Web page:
- If you are into chemicals and weed control, consult with local nursery on the 4 step process. Try hard to stay away from these, they are extremely harmful to bees and other beneficial insects . Dandelions and violets can be a beautiful site in the spring.
Know that you have the basic chores done and be sure you pay attention to other outdoor projects that need to be attended to before listing you home.
- Power wash siding, clean roof of moss.
- Clean lawn furniture. Consider replacing old outdoor furniture cushions with new ones for a fresh inviting look.
- Fix broken gutters, downspouts, leaky faucets
- Hide hoses, put away garden tools.
Before putting out your bird baths and other garden art make sure you clean them as well. Just like staging the inside of your home be mindful of yard “clutter”. Less is more when it comes to cement statues and pink flamingos.
Your April Gardening check list should include installing fresh mulch and always make sure you have annual color to get you into the summer. If you neglected to plant fall bulbs that bloom in the spring there are plenty of other spring plants you can buy. Pansies are so colorful and can withstand some cold and even snow! You can also get some early blooming perennials as well. For a complete list of what blooms when see G A R D E N S B Y E I L E E N.
Remove bird feeders from decks, porches and patios and move them to a grassy area. Although they can be quite beautiful to watch close to the house, they make a big mess! Not what you want potential buyers to see.
Don’t sabotage the sale of your home by neglecting the “hardscape” (stone walls, patios, garden art) in your yard. Make sure you clean your bluestone patios of mold and dirt. I usually spread a bag of new stone dust in the cracks after a good cleaning. The patio and walkways look like new every year and what a great first impression to a potential home buyer.
HOME STAGING YOUR OUTDOOR LIVING AREAS
Having multiple, inviting outdoor living spaces where a buyer can visualize entertaining family and friends on a summer night is so important. For showings, I suggest setting a few inviting outdoor sitting areas. Perhaps 2 Adirondack chairs in the lawn where folks can enjoy some private conversation or a swing bench by a pond. Who doesn’t want to sit here with a morning cup of coffee and and listen to the birds! Set the mood for buyers to “feel” the serenity and picture themselves in this home.
If you have a deck set up a dining table and chairs. Set the table with some colorful outdoor dinnerware, beautiful linens, wine glasses, a Chrystal pitcher of water with lemons, and lets not forget the fresh FLOWERS!
One last very important thing to remember is “less is more”. If you are a master gardener and you have gardens everywhere you might want to consider downsizing the gardens. Some of us just can’t have enough gardens. Resist the urge to overdo it! Most people don’t have the time or the know how to maintain large gardens and this can scare away potential buyers. I have seen it happen where a buyer loved the house and walked away because of the large beautiful yard that many of us would die for!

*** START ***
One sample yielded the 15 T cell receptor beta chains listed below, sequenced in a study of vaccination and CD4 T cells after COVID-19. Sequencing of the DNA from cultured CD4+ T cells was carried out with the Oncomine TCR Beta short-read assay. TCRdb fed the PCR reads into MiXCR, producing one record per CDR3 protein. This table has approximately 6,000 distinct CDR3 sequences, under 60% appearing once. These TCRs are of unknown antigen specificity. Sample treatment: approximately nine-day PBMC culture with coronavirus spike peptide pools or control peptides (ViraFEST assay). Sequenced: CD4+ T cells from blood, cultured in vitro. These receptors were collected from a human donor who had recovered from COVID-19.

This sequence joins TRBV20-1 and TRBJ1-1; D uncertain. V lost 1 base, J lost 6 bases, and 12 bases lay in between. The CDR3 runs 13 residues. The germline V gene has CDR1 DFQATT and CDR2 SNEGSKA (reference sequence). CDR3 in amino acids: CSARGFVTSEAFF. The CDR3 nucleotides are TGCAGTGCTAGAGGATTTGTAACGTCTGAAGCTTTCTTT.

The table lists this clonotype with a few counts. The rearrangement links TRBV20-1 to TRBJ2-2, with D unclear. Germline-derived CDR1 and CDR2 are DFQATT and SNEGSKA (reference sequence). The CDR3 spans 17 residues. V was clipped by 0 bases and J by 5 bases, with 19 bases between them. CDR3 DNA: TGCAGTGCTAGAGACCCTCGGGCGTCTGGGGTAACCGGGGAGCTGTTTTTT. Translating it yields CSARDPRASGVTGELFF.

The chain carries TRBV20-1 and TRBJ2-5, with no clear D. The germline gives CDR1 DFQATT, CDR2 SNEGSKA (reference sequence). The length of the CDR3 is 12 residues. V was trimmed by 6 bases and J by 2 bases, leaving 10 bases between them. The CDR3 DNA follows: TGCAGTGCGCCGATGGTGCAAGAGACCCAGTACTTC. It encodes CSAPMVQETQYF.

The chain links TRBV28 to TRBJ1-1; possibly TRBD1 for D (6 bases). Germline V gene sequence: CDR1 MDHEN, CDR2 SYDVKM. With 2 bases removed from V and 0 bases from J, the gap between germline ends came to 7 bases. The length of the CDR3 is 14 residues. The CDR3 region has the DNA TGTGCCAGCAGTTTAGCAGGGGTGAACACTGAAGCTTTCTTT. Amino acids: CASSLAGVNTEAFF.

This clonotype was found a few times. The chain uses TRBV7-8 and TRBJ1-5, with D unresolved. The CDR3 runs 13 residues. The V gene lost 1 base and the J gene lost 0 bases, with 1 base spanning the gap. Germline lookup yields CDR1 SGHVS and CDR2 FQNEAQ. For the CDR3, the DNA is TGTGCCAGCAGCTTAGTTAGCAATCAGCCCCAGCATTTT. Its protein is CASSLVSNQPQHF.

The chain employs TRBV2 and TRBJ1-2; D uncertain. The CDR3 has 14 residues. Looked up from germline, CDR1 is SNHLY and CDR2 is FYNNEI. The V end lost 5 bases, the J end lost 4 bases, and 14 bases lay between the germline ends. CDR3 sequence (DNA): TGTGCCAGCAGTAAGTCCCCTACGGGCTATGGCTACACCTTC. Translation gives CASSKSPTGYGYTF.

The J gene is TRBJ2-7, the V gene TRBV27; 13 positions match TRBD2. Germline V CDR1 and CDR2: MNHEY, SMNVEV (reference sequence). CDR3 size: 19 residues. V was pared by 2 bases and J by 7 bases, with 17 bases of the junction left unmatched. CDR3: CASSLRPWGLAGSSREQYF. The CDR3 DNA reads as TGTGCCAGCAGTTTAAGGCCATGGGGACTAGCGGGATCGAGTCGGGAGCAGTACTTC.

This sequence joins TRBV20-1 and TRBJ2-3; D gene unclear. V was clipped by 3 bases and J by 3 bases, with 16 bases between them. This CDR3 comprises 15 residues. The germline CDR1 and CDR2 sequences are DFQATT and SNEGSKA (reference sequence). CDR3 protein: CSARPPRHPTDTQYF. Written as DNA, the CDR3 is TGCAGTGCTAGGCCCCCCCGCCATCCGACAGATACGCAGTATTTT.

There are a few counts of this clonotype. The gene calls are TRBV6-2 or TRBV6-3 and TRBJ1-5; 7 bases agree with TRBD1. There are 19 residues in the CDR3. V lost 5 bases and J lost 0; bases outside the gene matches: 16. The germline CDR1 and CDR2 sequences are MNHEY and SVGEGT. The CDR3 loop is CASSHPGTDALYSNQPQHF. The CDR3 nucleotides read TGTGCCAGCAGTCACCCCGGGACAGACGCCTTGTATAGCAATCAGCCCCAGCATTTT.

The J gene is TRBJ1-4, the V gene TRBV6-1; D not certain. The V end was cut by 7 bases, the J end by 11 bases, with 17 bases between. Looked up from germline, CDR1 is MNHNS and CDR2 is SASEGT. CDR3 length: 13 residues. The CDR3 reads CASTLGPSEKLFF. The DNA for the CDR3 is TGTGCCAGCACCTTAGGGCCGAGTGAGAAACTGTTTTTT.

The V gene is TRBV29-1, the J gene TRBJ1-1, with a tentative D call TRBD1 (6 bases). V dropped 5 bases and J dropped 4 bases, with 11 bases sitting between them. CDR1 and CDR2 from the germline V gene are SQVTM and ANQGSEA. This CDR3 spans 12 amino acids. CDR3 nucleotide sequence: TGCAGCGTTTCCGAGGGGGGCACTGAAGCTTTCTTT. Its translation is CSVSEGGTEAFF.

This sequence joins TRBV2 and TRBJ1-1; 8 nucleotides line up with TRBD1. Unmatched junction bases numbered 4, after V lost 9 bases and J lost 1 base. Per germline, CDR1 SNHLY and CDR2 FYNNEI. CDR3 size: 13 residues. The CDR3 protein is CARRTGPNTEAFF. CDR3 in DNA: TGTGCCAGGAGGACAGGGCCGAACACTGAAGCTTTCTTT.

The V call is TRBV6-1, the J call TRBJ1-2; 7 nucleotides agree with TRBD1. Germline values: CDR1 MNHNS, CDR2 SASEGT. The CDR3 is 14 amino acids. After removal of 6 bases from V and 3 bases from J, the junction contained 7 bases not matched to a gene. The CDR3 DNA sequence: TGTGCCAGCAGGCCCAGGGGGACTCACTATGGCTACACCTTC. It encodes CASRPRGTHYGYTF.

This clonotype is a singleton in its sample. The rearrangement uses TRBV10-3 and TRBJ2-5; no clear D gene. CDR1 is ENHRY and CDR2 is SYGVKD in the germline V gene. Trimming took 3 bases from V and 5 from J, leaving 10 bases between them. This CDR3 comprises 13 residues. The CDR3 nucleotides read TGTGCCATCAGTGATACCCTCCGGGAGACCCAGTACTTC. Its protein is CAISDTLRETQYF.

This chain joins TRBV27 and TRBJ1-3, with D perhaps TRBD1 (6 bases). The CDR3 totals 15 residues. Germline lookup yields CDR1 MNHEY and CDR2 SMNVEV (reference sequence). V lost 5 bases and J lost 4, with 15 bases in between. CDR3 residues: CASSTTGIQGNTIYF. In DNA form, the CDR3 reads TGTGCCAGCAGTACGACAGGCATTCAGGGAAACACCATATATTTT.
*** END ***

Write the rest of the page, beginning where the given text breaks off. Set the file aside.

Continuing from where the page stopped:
First impressions are very important! A well maintained yard says a well maintained home. How nice is it to walk up to a home on a clean walkway surrounded by beautiful plantings. It screams “Welcome to your new home!”
Additional Curb Appeal, Home Staging and Gardening Tips
Home Staging and Selling Your Home via Paul Sian
Home Staging and Preparation for Selling A Home via Bill Gassett
10 Ways to Add Instant Curb Appeal to Your Home via Sharon Paxson
8 Ways to Enhance Your Homes Curb Appeal via Michelle Gibson
Does Your Home Have Web Appeal? via Kevin Vitali
How to Divide Ornamental Grass via Fine Gardening
How to Prune Roses via Fine Gardening
Pesticides Slowly Killing Bees via PBS
Real Estate, gardening and Connecticut information was provided by Eileen Anderson, recognized leader in her field. If you are looking to hire a top realtor Eileen can be reached via email at Eileen@eileenandersonrealtor.com or by phone at 860-966-2112.
Thinking of selling your home? I love Real Estate and helping people find the home of their dreams in a town where they can feel a deep sense of community. I enjoy sharing my knowledge of all the great things to do in the state of Connecticut and my passion for gardening.
I am licensed for residential real estate sales in the state of Connecticut including but not limited to the following CT towns: Avon, Bloomfield, Burlington, Barkhamsted, Canton, Colebrook, East Granby, Hartland, Hartford, Suffield, Windsor, New Hartford, North Granby, Farmington, Litchfield, Simsbury, Suffield, Old Lyme and West Hartford, CT.